Jon D. Lastra
4 min readApr 27, 2022

Got to go to New Orleans for Jazz & Heritage Festival!

New Orleans is known for many things. Mardi Gras, Bourbon Street, Girls weekend, Guys weekend, Spring Break, you get the idea, right?

I was fortunate to have lived/worked in the Big Easy for two years prior to Hurricane Katrina which occurred in August 2005. I worked for Entergy, the Electric Utility based in New Orleans in the CBD or Central Business District.

The first thing you learn about when you move to the Crescent City is there is always something going on. A new restaurant opens, a Chef get’s an award, a musical artist you’ve followed for years is playing a one night show, an arts & music festival is happening, you have family or friends coming into town.

The list goes on. It’s tough to stay focused on your work and a career when there are all these other really important things going on. For someone who is passionate about good music and great food, you will be challenged from day one.

One of my friends told me she had some relatives coming in from out of State for a visist and they were going to JazzFest. I remember thinking, I like jazz but not sure I would want to spend a day at festival with all jazz music.

Then I recall a conversation I had years before with a buddy named Tom T. He was actually someone I had recruited years before and a MS grad from Clemson that I had recruited to a banking consulting company in Charlotte. We had a mutual friend named Scott C who had also gone to Clemson and I had also recruited him to the same company.

Somehow we all had ended up at this place called Cowboys in Greenville, SC. Gregg Allman and Friends were going to be there and we were all big fans. It was a great show and a lot of fun but I remember Tom telling me he had seen the Allman Brothers Band in New Orleans at JazzFest. I was putting the two together and realized it might be worth checking out.

The venue for the fesitval is the Fairgrounds and Race Track in the Northern part of the City. This is where they hold the Louisiana Derby and New Orleans Handicap. It’s owned by the same company that owns the Kentucky Derby track.

As it turned out, it was an All Start lineup. The top bill show was Santana. I had seen them before and had always been a huge fan. Next up was Bonnie Raitt, I had never seen her before but always liked her music. Then there was BB King, George Thorogood and the Destroyers, Buddy Guy and the Radiators.

As you might note, none of these are jazz performers. My local friend reminder me it’s called the ‘Jazz and Heritage music festival. That term captures all the other genres of music you will hear there. She went on to tell me the ‘plan’.

The festval is the last weekend in April and the first weekend in May. It usually runs Thursday to Sunday and there are multiple stages that all have top tier performers in different music categories. You have the option of hearing Zydeco, Gospel, R&B, Blues, Jazz and straight ahead Rock and Roll. All together there are thirteen different stages. You can purchase your tickets in advance and get a deep discount for commiting to your purchase ahead of time without even knowing whose going to be there.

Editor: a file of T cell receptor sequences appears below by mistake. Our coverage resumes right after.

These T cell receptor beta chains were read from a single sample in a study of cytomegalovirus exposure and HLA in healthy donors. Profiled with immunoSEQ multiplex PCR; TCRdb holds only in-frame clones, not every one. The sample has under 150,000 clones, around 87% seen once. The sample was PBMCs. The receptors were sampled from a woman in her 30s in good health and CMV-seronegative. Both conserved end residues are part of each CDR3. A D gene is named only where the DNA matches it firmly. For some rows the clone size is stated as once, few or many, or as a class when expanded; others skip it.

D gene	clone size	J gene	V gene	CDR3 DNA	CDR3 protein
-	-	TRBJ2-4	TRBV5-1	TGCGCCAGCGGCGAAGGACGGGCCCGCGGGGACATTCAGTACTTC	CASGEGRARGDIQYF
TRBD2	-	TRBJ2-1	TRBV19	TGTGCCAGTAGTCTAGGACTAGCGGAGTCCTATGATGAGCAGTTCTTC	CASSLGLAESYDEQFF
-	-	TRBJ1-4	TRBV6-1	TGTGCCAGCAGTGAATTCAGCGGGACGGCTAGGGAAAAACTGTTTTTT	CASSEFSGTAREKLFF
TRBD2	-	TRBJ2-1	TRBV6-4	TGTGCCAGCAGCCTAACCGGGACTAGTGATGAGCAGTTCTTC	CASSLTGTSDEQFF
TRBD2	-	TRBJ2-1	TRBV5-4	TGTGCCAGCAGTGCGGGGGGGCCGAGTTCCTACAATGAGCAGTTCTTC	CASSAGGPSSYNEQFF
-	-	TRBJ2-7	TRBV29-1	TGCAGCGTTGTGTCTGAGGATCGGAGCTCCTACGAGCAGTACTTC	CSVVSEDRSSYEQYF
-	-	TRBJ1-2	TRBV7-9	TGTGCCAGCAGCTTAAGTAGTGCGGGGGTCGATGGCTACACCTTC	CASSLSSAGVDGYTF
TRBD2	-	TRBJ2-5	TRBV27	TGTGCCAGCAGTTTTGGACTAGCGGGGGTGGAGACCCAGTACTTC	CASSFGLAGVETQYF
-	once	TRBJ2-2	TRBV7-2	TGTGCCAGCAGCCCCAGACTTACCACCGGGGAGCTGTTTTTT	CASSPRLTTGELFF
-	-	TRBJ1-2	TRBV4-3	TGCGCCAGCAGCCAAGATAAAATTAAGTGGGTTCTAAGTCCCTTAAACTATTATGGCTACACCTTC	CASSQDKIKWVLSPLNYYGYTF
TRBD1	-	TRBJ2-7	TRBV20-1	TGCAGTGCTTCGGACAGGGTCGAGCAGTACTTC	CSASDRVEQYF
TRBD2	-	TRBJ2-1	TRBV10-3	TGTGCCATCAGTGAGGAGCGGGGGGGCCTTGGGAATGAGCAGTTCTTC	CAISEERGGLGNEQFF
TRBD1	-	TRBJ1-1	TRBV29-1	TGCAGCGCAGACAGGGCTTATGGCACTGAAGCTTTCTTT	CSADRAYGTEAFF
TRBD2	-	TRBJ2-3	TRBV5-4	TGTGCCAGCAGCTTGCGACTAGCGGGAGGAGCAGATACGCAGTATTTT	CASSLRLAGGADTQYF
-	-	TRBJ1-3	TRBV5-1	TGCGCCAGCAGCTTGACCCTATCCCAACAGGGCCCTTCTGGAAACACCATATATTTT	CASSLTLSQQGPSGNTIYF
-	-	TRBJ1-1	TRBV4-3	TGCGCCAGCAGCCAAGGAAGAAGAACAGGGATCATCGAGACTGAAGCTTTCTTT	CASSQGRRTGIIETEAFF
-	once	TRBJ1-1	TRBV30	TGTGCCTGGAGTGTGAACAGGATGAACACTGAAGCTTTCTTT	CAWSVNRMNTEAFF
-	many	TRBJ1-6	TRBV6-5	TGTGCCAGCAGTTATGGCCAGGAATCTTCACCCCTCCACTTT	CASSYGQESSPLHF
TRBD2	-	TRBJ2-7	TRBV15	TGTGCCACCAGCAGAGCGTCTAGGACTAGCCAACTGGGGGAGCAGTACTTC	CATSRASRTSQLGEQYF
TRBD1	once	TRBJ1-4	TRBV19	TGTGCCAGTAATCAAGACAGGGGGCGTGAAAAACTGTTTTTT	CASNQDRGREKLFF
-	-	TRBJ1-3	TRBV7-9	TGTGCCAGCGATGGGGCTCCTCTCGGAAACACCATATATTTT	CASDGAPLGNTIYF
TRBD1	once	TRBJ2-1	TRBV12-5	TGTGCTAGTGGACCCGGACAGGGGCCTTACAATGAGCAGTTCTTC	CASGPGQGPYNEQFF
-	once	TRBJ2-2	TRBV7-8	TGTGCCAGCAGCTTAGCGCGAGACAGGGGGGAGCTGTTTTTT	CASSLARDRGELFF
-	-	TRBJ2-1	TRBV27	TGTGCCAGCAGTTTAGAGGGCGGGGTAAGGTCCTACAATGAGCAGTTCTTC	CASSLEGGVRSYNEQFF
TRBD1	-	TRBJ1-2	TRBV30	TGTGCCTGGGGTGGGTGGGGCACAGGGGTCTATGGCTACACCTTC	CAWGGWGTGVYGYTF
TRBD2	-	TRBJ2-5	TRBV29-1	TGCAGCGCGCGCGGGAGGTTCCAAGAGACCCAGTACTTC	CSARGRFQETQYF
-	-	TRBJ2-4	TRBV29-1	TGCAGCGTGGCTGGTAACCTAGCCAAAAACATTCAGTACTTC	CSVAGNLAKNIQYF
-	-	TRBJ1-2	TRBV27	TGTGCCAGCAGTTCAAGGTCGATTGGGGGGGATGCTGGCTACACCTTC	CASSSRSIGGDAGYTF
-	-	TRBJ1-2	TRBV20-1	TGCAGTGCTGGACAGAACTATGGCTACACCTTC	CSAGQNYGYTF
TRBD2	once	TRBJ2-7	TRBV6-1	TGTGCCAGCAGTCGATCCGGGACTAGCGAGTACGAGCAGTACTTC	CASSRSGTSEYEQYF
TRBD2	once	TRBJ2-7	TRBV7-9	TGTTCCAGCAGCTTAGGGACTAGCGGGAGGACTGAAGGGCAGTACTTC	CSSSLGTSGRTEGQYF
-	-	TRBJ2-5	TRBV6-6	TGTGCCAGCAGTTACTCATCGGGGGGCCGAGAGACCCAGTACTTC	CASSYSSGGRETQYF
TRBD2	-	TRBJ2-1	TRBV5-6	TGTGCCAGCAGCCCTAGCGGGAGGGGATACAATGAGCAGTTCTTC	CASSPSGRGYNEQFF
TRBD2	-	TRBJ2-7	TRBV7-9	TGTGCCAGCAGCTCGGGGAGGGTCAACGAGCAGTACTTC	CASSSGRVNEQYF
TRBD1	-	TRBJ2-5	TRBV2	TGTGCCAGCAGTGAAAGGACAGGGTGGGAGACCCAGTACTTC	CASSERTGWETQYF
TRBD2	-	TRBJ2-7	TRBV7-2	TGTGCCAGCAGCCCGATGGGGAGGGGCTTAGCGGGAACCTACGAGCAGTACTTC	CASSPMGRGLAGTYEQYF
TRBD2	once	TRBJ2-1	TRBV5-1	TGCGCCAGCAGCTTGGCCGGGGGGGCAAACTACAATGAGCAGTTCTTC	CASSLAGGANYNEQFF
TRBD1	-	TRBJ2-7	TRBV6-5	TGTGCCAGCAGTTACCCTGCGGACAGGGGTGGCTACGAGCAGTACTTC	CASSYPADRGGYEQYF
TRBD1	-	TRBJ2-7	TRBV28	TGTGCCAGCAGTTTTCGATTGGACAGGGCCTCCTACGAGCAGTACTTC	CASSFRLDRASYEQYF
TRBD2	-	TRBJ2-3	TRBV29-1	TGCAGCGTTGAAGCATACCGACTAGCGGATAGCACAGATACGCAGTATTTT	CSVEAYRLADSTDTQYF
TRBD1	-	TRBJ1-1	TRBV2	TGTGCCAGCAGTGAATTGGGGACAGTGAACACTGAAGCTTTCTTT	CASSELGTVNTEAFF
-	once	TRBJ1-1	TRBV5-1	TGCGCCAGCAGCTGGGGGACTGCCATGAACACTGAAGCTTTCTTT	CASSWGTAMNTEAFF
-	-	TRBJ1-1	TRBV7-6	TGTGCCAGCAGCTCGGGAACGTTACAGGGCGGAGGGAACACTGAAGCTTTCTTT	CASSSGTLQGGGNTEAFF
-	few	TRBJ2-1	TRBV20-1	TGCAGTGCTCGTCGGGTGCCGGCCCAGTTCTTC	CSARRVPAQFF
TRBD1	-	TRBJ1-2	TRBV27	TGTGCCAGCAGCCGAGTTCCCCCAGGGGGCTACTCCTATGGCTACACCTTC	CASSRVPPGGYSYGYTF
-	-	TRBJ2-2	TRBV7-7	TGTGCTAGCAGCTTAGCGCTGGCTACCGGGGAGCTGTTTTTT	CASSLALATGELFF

You also have the option of buying single day tickets for entry into all the shows or you get the deep discount when you purchase in advance for all the shows. If you are so inclined you can purchase VIP level tickets which are at a premium of course and allow you seating in a ‘preferred’ section with improved stage sight lines, private bathrooms and and private bar.

The first shows kick off at 1130a. There is something going on at all thirteen stages all day. The last show on every stage is done by 7p. The organizers want to be sure all fans have an opportunity to get back to their accommodations, freshen up and hit the venues where there are multiple top tier performers playing.

In my opinion, the best venues are Tipitina’s, House of Blues and Howling Wolf. There are dozens of music venues scattered all of the Parish of New Orleans so you’ll have lots of choices.

There are literally hundreds of restaurants in New Orleans. There are some good ones, some great ones and some exceptional ones.

If you can only get to one and you want an exceptional expereince go to Commanders Palace. If you want a really good one that is off the beaten path to the Jacque Imo’s in the lower garden district. If you want something in the quarter, I would recommend Mothers for Gumbo, ACME for oysters and Drago’s for charbroiled oysters.

Do yourself a favor and begin your New Orleans experience at Lafitte’s Blacksmith shop in the Vieux Carre’ or the Old Quarter as it was called. You’ll find yourself in the oldest continually operating bar in the US. All lighting is gas lamps or candles. It was built in the 1700’s and remains to this day as a traditional Creole house. Go there and give thought to Jean Lafitte and his brother Pierre. Without their help and support President Andrew Jackson would not have been succesful during the Battle of New Orelans and the War of 1812.

Pace yourself, New Orleans is not a Sprint, it’s a Marathon.